You were not a hamster, funneled down a series of tubes, each painstakingly manufactured to increase the likelihood that you would empty your bank account. We have been pushed further into centralized content silos, each vying for your attention and doing everything within their power to keep you on the site, to keep scrolling, to keep you on the hamster wheel, from which the illusion of infinite content keeps you from discovering how small the cage truly is.

Sites like these, microsites, microblogs, neocities sites, they eschew this dogged pursuit of the profit motive, and instead return to what nostalgia recalls propelled the earlier web, connections to other people through content, communities, and person to person interaction. There is no collection of metadata, I do not care about search engine optimization, I am not logging your IP Address. Simply, you are not the product – there is nothing to commodify here, and I wish to pursue creative expression for its own sake. All of this information means nothing if it cannot be meaningfully shared between persons, freely and openly.

As I mentioned before, I am aware that much of this nostalgia does not come from experiencing the times themselves. I was not able to trawl nomutantsallowed for any scrap of the long dead Fallout Van Buren, merely able to look back long after the posts had been made, the threads had been closed. This nostalgia, I imagine, has been acquired through picking through the pieces of what is left, staring through the mortuary glass at the preserved remains.

There a few words that I can use to approximate this feeling. In Portuguese there is saudade, which can be loosely defined as a nostalgia for something that will never be again, a wistful longing and yearning for a presence always absent. There is the German fernweh, a wanderlust for a place that you have never been to, or perhaps that does not exist at all. Similarly, there is Sehnsucht, an idealistic longing for an alternative that has yet to manifest, and perhaps never will. Then, as defined in the dictionary of obscure sorrows, there is anemoia, nostalgia for a time you’ve never known. There is much more to be said for how these words shape my sentiments, but I think they are a suitable approximation for my relationship with nostalgia on the net.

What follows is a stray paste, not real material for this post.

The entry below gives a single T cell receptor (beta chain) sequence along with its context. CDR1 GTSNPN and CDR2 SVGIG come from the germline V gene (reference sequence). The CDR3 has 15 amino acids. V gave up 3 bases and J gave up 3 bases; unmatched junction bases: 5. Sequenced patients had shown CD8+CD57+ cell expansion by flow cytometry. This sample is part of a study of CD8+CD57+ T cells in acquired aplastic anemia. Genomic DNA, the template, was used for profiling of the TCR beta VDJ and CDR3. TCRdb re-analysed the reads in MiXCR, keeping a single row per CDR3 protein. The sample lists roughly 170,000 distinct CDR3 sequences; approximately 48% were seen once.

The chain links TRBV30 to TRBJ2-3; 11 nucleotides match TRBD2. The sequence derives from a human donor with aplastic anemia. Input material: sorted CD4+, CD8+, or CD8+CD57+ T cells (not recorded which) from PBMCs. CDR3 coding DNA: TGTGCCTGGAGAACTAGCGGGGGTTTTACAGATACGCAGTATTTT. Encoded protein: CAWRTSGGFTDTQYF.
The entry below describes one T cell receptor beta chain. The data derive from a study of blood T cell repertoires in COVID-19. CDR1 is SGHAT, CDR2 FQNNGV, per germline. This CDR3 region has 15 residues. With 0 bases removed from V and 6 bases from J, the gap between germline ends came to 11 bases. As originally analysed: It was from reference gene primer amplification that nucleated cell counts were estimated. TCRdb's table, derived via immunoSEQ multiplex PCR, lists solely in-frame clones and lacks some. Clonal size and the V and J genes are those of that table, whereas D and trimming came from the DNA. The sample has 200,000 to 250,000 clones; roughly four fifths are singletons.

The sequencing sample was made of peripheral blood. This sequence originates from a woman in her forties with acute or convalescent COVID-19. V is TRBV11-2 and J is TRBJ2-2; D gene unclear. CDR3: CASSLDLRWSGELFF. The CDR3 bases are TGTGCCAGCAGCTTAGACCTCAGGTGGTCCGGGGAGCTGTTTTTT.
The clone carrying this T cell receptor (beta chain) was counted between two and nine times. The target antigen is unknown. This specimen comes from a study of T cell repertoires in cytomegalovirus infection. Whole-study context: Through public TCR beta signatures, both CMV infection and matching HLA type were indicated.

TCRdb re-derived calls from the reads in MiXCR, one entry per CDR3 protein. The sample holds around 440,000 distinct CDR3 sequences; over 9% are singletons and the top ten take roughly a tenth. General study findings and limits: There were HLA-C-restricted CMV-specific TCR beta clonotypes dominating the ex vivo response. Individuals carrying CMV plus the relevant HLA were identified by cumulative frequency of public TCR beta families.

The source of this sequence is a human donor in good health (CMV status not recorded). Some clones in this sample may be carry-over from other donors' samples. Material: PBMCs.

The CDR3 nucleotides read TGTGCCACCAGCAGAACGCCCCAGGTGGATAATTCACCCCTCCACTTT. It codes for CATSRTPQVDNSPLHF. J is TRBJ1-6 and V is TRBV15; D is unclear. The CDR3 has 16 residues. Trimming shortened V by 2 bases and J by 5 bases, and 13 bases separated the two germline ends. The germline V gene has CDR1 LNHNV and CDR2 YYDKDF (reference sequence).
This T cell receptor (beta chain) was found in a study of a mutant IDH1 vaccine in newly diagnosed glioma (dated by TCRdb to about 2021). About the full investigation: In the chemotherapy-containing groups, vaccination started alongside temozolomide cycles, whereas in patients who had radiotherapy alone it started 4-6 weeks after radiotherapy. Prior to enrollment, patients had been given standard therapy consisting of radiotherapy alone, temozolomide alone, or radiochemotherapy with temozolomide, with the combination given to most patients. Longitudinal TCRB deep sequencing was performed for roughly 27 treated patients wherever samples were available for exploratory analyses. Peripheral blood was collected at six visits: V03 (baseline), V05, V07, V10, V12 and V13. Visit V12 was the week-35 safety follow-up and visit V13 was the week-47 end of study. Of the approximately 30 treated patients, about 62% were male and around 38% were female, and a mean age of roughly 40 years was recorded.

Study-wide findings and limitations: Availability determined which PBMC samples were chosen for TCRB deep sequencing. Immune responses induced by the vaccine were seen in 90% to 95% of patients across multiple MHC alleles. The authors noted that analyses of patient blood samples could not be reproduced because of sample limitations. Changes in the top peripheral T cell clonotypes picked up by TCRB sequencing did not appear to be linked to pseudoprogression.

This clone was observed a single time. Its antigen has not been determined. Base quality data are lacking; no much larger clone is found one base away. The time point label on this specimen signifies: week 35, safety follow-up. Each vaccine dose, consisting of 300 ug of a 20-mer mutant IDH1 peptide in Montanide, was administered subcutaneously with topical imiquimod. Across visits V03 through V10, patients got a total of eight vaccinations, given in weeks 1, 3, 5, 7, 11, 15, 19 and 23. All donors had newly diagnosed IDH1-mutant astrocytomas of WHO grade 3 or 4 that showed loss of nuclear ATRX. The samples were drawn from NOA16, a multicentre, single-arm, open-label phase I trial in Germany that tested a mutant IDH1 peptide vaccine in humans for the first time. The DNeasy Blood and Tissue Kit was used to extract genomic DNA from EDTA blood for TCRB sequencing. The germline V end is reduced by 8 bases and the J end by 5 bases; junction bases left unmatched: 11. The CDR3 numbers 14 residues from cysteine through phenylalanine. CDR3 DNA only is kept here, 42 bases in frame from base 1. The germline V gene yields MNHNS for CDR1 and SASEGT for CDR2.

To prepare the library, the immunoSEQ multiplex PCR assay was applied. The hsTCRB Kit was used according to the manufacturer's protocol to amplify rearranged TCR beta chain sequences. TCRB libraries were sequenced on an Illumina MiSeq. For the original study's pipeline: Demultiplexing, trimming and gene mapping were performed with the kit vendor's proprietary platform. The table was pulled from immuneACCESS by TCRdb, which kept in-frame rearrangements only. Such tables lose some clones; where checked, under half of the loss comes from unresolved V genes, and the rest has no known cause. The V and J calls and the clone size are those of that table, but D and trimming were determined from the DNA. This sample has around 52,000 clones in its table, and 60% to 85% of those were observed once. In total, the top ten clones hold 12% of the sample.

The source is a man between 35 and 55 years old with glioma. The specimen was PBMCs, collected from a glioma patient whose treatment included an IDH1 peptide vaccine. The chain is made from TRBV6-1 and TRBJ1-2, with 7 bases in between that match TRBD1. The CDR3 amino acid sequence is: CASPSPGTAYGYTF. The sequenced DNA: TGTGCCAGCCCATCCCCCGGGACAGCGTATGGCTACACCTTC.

It's important I think, to be self-aware about these inclinations and from where they arise.

To quote Mark Fisher, in Capitalist Realism

“In his dreadful lassitude and objectless rage, Cobain seemed to have given wearied voice to the despondency of the generation that had come after history, whose every move was anticipated, tracked, bought and sold before it had even happened. Cobain knew he was just another piece of spectacle, that nothing runs better on MTV than a protest against MTV; knew that his every move was a cliché scripted in advance, knew that even realizing it is a cliché. The impasse that paralyzed Cobain in precisely the one that Fredric Jameson described: like postmodern culture in general, Cobain found himself in ‘a world in which stylistic innovation is no longer possible, where all that is left is to imitate dead styles in the imaginary museum’.”

In creating this site, I have committed a small act of futility. I will not upend Facebook, I will not make any meaningful impact by myself to stem the tide of corporate assimilation. Assembling these elements of the web of yesteryear is akin to bringing together ingredients together as to cast a necromancers magic spell, to bring these things together and expect an alchemic reaction is naïve. With that in mind, I do believe this is worth experimenting with. I will not bring back the dead, but I do think mimicking their rituals may bring some benefit to how we live.

I have three major goals in carving out this little corner of the internet for myself.

While I do have specific topics in mind for the posts I make here, they will be as they should be, erratic and idiosyncratic. It will be as discontinuous and fragmented as memories ought to be, analogous to shards of remembrances and scrawlings on cave walls. Ultimately, this is for me, a journal of sorts, a place to express my thoughts and catalogue them, before they are washed away by the torrents that come with life. This is an experiment in my own thought.